It is also a very good snack, or cut into smaller pieces or wedges, it is a great hors d’oeuvres food, delicious with wine or cocktails, and some olives.

Pasta and Panini by Carlo Middione

Whew! I thought I would never finish writing and editing my books just published by Ten-Speed Press (July 1, 2008 but available now.) Pasta was edited to fit a new small book format. Panini (it could be a companion to Pasta) was written with the idea of taste foremost, and simplicity. Buy them from me and I will personalize them. My handwriting is terrible but I am sincere.


Wednesday, July 09, 2008

Fettuccine Alfredo - What’s In a Name?

Somebody long before me said that; but I got to thinking about “Fettuccine Alfredo”. What it is it? Supposedly it was invented in the restaurant Alfredo alla Scrofa in the Via Alla Scrofa in Rome by the venerable Alfredo di Lelio himself. Actually, he simply amped up the amount of butter into the fettuccine and reportedly used very young parmesan cheese (in itself suspect because true Reggiano must be aged under consortium rules that go back 700 years, so how did he manage this?). Since butter was added before and after the pasta was tossed into a bowl and he add twice as much to begin with it became Fettuccine al Triplo Burro, Fettuccine with Triple Butter. The constant tossing of the butter, cheese and the fettuccine eventually make a sauce coated pasta to die for. And it goes without saying, the less you do to this ethereal dish, the better. The ingredients, though must be past the diamond test; brilliant, true, the best and the freshest, and it does not hurt to be a genius.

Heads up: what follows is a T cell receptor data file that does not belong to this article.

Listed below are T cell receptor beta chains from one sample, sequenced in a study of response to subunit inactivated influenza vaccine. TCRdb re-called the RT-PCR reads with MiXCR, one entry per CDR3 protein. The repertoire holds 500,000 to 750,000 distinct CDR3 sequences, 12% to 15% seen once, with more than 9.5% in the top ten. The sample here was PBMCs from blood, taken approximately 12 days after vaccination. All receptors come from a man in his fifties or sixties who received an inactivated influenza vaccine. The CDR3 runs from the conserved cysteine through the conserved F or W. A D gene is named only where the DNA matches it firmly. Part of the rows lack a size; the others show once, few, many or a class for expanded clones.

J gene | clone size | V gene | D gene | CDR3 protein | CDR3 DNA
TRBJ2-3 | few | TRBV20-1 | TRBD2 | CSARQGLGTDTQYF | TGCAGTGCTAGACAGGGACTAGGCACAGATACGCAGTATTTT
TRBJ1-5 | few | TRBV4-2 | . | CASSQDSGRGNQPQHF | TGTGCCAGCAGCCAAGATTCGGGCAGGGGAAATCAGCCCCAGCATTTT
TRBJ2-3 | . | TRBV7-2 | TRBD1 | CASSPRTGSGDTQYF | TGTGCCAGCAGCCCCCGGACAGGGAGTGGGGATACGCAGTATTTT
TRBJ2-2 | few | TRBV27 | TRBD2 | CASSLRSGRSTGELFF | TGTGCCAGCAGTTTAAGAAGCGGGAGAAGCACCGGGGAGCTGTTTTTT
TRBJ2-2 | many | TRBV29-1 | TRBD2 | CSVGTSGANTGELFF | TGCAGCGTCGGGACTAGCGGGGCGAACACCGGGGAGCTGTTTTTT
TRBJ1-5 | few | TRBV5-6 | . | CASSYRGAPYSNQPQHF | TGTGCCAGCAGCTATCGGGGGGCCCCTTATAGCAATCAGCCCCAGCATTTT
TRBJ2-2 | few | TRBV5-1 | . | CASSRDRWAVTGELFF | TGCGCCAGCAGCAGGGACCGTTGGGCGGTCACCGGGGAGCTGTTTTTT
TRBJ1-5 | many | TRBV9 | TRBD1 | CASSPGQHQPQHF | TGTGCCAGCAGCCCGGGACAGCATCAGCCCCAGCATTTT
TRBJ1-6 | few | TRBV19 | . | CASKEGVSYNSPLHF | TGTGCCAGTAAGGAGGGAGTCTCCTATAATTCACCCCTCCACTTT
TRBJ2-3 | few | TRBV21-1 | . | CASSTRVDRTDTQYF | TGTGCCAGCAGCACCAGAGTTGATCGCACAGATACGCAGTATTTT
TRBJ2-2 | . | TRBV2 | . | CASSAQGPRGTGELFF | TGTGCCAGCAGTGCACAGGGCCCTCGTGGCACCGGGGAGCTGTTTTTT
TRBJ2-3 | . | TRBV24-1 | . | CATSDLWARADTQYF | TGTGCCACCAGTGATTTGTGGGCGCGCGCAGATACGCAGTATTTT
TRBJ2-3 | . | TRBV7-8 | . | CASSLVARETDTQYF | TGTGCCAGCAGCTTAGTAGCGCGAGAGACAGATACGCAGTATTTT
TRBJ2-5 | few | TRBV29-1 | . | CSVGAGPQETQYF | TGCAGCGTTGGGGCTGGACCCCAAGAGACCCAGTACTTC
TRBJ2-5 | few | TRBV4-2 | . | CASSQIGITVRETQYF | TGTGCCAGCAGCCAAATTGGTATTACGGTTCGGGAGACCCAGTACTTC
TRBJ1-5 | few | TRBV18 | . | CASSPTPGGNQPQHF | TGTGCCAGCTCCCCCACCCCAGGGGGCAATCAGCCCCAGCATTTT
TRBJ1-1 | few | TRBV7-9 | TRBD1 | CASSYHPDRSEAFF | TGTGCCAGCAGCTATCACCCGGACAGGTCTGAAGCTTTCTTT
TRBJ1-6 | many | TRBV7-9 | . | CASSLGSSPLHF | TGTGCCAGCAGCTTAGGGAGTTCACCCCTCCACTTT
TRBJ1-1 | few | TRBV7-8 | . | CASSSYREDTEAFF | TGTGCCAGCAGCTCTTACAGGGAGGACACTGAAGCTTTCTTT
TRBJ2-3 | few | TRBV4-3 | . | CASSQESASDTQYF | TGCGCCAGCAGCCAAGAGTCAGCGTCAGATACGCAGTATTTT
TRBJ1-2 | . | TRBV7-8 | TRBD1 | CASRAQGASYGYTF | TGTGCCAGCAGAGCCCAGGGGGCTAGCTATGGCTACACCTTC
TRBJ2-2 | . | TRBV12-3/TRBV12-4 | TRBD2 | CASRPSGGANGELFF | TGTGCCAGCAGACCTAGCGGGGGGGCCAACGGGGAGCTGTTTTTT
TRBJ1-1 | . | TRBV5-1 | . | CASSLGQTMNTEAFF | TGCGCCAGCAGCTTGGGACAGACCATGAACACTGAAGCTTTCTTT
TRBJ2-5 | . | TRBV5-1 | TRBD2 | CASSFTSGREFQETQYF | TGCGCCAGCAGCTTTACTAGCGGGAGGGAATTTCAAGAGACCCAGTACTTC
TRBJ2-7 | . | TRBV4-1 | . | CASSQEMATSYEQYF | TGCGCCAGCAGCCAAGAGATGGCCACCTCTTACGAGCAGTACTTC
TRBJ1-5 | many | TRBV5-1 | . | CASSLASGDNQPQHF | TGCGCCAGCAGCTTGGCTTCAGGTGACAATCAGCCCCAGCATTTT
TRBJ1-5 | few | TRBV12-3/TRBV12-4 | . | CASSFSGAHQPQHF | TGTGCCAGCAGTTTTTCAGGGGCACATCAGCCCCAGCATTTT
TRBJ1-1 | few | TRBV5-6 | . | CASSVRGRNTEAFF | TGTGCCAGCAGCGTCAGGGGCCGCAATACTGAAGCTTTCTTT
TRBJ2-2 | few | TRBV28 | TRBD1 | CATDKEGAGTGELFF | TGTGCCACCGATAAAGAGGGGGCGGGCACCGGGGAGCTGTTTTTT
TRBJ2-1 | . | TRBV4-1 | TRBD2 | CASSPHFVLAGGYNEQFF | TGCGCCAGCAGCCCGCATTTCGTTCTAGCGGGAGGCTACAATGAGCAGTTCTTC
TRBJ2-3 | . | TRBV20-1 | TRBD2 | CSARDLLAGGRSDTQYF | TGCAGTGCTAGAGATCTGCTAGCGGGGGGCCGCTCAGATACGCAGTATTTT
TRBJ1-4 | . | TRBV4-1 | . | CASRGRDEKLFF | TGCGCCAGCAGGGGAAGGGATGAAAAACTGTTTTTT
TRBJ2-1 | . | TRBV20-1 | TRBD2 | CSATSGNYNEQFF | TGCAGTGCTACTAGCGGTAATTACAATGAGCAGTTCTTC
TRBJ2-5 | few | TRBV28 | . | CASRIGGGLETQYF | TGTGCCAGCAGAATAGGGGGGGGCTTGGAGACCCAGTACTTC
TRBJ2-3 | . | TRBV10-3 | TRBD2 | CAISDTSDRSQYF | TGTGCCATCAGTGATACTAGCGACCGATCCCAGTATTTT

Nowadays, one finds basil in it; garlic (oh MY GOD), sea food, sun dried tomatoes. None of this will do. Some folks even make a thin béchamel so that the fettuccine can literally swim in what passes for “sauce”. All this is like painting Dali-like mustaches on the Mona Lisa in the name of “improving” it and making it more modern.

I make a killer version of the authentic vaunted dish and it is called, simply, fettuccine al burro. A medium dry red wine is all else you need and you can get a peek of heaven – a fork full at a time..


The Good Pear

Pear, pere, poire, any way you spell it, it is one of the major aristocrats of the fruit world. It is also versatile, lending great taste and texture to savory dishes as well as sweets.